Fewer people should be writing books

According to Jordon Cooper:

Bill [Kinnon] has a wonderful post on writing.  The entire thing is worth reading but this one got me thinking. “In 2004, Nielsen BookScan tracked the sales of 1.2 million books and found that nine hundred and fifty thousand of them sold fewer than ninety-nine copies.”

So we are looking at author royalties of a couple hundred bucks and a couple of conference speaking gigs.  In the end is it worth the effort?

Bill’s prescription to the cure is to write better stories and he is dead on correct (although writing stories is harder than it sounds, check out this editorial review from Amazon.com)…[Jordan laments the poor quality of most of the books he is asked to review.]

…My suggestion for a lot of writers is not to bother writing a book period.  Forget the conferences, forget the interviews on Christian radio, forget the church basement book signings.  Instead throw your efforts into whatever it is that you are good at.  Chances are your ideas are intrinsically linked to your personality and your context and not as transferable as you would think…

…is the time away from doing what you do well or time away from learning something that you don’t do well, worth 1000 book sales and $5,000 in royalties?  Is the mini-book tour worth it?  Is the time spamming your friends worth it? What about moderating message boards on infrequentbooksales.com, and trying to get people to fan you on Facebook worth it?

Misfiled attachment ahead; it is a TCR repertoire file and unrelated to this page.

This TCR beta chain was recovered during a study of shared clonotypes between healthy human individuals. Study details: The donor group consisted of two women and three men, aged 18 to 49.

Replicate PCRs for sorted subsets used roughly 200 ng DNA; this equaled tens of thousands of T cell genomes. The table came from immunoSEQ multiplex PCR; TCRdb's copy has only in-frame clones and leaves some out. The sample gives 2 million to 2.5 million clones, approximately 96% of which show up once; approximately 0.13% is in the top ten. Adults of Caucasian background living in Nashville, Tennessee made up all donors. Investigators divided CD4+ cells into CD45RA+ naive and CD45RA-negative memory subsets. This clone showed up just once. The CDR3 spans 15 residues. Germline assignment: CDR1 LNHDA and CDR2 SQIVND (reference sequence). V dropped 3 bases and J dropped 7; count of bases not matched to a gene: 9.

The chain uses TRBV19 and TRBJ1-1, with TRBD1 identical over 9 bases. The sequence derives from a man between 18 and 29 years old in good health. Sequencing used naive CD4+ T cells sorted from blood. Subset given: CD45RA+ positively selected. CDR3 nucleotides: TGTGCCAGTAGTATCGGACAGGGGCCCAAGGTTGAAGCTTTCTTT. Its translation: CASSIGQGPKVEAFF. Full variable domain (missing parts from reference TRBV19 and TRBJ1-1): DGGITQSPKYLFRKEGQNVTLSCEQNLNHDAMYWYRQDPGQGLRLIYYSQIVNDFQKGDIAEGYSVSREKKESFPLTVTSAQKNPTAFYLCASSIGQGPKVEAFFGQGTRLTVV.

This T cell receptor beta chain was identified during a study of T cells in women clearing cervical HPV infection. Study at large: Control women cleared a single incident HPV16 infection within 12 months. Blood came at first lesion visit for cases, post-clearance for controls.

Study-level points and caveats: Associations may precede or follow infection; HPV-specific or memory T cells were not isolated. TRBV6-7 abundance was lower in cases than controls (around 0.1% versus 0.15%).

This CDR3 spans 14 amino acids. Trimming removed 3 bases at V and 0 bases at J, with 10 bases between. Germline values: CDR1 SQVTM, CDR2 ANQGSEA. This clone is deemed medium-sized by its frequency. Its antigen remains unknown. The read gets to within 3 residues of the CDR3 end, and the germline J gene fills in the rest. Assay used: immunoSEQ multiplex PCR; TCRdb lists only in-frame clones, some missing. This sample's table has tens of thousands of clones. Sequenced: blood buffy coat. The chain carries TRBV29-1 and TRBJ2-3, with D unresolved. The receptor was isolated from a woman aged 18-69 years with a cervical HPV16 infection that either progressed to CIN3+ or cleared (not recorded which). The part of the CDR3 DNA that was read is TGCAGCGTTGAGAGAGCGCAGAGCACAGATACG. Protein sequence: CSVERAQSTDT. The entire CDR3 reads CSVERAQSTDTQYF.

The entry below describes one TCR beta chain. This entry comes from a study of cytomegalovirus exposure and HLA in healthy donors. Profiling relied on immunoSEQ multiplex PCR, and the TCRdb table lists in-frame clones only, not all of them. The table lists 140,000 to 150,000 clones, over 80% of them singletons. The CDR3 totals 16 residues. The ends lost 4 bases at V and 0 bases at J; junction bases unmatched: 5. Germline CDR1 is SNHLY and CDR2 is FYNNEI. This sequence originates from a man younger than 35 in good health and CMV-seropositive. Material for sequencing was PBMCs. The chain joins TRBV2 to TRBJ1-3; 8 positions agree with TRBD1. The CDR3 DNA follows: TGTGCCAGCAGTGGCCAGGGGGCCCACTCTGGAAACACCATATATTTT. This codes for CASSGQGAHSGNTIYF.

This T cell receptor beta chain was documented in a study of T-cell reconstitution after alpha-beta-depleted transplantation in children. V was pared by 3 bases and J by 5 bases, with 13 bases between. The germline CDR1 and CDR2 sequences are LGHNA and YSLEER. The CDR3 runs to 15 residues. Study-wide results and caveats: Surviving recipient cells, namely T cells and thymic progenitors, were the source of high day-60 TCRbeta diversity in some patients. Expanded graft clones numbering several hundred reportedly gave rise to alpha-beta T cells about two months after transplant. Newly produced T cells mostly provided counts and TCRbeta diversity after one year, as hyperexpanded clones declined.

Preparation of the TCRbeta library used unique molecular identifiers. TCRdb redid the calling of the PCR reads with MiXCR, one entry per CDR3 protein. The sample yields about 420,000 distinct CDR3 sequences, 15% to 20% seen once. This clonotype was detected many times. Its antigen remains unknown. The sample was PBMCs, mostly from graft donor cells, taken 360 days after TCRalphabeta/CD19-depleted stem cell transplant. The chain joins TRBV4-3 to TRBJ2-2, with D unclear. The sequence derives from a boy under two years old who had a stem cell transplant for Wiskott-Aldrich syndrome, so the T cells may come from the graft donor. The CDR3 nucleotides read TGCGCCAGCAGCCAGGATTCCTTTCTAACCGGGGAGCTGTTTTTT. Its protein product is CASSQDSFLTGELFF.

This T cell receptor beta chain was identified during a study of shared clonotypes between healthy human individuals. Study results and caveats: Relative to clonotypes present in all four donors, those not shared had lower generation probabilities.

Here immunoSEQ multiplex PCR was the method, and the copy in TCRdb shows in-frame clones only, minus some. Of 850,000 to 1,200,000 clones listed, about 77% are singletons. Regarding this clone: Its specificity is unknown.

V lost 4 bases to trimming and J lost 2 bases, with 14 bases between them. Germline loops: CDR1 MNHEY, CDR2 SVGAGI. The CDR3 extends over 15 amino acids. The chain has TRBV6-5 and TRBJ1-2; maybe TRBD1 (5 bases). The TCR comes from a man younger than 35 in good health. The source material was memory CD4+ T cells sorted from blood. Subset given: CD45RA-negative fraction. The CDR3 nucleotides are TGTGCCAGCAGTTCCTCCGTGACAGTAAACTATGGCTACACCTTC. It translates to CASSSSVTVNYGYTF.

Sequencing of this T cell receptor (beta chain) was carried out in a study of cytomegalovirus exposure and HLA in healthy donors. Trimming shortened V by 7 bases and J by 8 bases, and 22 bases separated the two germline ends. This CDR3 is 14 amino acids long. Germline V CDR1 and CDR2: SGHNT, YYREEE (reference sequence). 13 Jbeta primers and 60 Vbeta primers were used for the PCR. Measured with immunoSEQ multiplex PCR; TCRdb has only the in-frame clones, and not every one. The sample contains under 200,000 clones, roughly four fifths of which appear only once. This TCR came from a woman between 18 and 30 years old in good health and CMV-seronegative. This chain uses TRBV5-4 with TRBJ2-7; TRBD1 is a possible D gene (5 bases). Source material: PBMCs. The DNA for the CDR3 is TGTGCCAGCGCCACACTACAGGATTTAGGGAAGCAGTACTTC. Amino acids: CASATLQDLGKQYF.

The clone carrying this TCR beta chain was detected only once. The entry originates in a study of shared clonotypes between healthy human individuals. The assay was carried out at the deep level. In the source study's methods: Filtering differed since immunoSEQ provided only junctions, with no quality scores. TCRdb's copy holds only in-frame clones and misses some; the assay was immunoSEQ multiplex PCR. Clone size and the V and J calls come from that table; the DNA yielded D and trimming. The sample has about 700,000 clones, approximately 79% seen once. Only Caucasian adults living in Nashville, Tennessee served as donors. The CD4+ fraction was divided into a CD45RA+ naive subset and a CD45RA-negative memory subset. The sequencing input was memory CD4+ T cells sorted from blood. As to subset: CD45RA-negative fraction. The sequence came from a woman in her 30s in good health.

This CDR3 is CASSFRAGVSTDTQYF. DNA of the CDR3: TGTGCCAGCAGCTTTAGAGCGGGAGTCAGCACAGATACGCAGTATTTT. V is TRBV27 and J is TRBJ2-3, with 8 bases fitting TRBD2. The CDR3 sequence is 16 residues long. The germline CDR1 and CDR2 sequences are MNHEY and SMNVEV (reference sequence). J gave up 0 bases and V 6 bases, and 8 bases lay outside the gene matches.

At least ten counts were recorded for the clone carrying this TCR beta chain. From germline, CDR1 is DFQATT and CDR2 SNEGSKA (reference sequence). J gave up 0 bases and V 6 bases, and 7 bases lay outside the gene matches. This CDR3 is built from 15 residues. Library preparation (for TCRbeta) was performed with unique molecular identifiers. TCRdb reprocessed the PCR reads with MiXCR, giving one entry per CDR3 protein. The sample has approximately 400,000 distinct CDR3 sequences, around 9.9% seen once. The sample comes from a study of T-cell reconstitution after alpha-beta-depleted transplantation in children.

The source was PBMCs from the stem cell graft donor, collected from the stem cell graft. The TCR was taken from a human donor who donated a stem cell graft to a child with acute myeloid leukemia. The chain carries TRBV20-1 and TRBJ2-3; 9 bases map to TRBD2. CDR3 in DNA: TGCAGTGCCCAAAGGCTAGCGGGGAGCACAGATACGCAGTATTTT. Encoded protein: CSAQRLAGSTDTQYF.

Thirdly, is giving the copyright of you idea to your publisher worth it?  Especially in the church I don’t know why we don’t see more writers open sourcing their content.  If you believe your idea came from the Holy Spirit, does turning that over to FOX (though Zondervan) seem to be the best course of action?  If you want to publish at least consider negotiating so your book is published under a Creative Commons license.

I have heard Michael Slaughter of Ginghamsburg talk about writing being the best way to influence people and in some ways he is right but as Bill Kinnon pointed out, is less then 100 copies influencing anyone other than your closest friends?..Most of it is regurgitated stuff and doesn’t need to see the light of day again.  Maybe the best use of our time would be coming up with some new ideas, instead of repackaging some old ones.

Read Jordan’s whole post: Bill Kinnon on Writing and follow the links. [HT: Scot McKnight’s Weekly Meanderings. This past week, Scot linked to a similar sentiment CSM]

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5 thoughts on “Fewer people should be writing books

  1. Simon says:

    Fewer people should be writing comments.

  2. Tim Bulkeley says:

    No! More people should be writing comments, fewer using dead trees to feed their egos 😉

  3. David Ker says:

    Blogging is better for the ego (and your writing skills) and less harmful to the environment.

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